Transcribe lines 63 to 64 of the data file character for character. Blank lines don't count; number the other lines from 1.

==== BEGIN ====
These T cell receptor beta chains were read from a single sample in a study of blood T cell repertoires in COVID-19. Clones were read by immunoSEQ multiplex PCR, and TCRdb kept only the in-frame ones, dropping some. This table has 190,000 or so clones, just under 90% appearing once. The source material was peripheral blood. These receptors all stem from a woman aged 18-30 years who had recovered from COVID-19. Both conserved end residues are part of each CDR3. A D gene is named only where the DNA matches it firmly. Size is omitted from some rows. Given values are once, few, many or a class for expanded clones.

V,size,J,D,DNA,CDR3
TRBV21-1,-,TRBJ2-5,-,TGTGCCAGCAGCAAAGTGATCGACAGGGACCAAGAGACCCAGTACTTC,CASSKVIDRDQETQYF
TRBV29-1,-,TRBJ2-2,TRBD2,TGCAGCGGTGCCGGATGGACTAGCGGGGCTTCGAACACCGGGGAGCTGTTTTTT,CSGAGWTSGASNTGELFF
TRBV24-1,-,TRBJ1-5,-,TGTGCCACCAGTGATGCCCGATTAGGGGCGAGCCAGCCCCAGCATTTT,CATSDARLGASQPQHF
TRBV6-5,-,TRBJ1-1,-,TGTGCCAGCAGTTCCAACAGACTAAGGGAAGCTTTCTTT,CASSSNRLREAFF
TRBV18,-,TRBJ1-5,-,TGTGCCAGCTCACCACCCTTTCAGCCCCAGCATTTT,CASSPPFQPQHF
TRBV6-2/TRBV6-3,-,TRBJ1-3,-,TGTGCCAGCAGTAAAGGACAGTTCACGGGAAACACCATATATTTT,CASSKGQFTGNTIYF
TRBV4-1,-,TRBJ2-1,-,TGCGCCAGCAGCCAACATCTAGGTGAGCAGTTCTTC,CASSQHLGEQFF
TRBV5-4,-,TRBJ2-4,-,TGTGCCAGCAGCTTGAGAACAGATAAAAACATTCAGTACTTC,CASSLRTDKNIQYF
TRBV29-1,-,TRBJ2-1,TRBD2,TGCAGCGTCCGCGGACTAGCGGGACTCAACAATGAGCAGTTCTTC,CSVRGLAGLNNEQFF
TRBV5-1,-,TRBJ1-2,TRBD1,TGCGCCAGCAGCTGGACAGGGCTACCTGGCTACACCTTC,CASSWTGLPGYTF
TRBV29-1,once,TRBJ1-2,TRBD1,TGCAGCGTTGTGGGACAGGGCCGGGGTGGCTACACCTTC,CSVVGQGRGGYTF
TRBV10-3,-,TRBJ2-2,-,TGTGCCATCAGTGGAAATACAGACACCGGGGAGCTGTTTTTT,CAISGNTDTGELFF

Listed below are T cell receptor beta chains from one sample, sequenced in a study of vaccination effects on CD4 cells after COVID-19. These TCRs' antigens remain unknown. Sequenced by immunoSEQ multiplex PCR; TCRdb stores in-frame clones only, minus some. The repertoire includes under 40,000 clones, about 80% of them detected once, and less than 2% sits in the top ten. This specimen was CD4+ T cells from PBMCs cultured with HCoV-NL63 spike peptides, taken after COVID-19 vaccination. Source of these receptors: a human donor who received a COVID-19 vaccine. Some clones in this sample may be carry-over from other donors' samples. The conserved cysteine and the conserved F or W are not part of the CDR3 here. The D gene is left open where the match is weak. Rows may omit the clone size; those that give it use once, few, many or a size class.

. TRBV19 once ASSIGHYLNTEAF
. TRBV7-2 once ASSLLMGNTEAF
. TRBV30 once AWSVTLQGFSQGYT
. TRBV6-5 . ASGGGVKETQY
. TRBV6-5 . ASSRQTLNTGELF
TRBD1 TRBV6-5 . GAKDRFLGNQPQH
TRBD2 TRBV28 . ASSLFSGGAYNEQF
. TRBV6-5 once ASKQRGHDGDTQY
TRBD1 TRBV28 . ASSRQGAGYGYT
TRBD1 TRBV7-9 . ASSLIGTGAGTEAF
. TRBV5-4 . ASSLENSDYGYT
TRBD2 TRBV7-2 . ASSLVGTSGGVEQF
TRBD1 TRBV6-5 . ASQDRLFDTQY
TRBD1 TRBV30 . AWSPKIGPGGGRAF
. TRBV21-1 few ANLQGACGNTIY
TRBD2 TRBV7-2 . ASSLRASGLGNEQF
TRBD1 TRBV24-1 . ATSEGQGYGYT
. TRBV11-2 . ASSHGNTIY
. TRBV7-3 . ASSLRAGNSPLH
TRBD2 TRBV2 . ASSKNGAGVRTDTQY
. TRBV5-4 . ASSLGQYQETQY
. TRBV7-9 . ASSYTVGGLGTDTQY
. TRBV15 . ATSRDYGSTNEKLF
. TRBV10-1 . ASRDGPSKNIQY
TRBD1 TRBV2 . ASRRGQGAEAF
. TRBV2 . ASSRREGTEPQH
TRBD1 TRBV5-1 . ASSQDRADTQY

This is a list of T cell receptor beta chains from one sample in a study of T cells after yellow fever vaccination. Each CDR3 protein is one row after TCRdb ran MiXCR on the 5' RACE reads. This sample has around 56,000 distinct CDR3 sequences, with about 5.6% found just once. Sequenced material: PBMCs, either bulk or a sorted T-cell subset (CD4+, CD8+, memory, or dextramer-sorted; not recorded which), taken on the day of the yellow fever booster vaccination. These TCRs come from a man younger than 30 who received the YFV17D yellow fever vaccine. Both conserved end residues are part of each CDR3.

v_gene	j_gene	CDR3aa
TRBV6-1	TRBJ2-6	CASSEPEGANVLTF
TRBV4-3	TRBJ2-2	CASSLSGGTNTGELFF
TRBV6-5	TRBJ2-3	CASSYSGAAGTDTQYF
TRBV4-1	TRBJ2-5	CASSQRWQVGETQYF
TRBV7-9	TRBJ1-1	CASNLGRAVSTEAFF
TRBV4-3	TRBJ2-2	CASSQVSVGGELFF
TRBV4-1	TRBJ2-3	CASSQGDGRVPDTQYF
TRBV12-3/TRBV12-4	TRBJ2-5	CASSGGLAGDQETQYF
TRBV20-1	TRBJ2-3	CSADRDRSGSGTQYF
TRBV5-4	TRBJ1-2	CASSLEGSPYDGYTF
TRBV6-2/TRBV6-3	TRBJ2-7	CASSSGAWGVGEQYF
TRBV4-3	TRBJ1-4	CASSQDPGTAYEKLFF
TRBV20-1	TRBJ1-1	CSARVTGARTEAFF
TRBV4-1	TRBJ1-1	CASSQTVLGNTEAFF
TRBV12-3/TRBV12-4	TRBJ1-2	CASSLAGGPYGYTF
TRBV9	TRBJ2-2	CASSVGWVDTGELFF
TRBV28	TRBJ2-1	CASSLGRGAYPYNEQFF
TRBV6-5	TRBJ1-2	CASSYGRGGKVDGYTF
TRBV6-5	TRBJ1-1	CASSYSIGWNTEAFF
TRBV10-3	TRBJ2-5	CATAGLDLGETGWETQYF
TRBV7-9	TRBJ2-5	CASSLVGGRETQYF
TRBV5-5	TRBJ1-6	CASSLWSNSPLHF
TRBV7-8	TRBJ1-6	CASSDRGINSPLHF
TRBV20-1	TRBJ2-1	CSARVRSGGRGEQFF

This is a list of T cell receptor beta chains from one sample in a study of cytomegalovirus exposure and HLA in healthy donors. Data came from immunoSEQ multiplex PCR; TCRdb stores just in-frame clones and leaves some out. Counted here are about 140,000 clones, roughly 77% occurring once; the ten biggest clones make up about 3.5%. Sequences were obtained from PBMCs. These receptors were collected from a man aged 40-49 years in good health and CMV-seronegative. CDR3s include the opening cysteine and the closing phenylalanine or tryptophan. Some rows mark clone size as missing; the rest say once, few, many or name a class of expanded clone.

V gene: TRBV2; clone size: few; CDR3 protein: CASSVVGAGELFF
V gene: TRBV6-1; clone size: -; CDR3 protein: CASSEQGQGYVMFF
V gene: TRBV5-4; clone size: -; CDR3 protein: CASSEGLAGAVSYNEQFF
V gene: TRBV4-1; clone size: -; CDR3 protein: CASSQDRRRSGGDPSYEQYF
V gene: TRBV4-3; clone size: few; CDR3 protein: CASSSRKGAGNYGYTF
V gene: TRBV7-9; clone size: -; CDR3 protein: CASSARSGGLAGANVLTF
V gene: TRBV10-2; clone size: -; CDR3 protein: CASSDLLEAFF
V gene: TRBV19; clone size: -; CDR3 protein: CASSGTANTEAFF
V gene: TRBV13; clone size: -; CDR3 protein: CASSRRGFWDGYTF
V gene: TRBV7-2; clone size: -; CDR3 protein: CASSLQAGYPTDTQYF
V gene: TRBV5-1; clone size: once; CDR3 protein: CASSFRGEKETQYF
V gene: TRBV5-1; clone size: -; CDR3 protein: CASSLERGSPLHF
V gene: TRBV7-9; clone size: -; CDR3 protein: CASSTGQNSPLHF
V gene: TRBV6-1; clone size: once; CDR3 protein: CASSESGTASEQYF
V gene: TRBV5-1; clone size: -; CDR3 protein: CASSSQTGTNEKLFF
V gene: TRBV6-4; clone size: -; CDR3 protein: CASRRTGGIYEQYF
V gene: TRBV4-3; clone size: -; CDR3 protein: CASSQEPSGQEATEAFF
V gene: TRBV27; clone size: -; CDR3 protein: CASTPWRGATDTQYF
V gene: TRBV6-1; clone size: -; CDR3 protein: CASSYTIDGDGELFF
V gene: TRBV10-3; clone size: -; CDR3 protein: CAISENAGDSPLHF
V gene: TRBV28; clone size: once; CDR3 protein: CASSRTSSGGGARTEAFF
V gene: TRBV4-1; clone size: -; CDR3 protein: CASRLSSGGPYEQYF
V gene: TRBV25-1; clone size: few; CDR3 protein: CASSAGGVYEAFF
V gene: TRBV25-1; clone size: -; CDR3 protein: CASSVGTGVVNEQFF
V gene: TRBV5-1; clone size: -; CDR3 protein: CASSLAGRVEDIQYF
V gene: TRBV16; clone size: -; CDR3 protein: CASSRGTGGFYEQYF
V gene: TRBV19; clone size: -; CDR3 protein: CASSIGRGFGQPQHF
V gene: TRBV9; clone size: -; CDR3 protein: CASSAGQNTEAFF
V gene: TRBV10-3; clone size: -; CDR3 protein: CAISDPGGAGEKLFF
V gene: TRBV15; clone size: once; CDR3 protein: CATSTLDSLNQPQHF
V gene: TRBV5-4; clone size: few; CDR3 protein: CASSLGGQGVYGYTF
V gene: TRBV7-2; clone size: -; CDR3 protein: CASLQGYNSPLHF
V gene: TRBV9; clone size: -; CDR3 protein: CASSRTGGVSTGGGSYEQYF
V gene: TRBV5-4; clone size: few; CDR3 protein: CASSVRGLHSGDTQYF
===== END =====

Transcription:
TRBV6-5	TRBJ1-1	CASSYSIGWNTEAFF
TRBV10-3	TRBJ2-5	CATAGLDLGETGWETQYF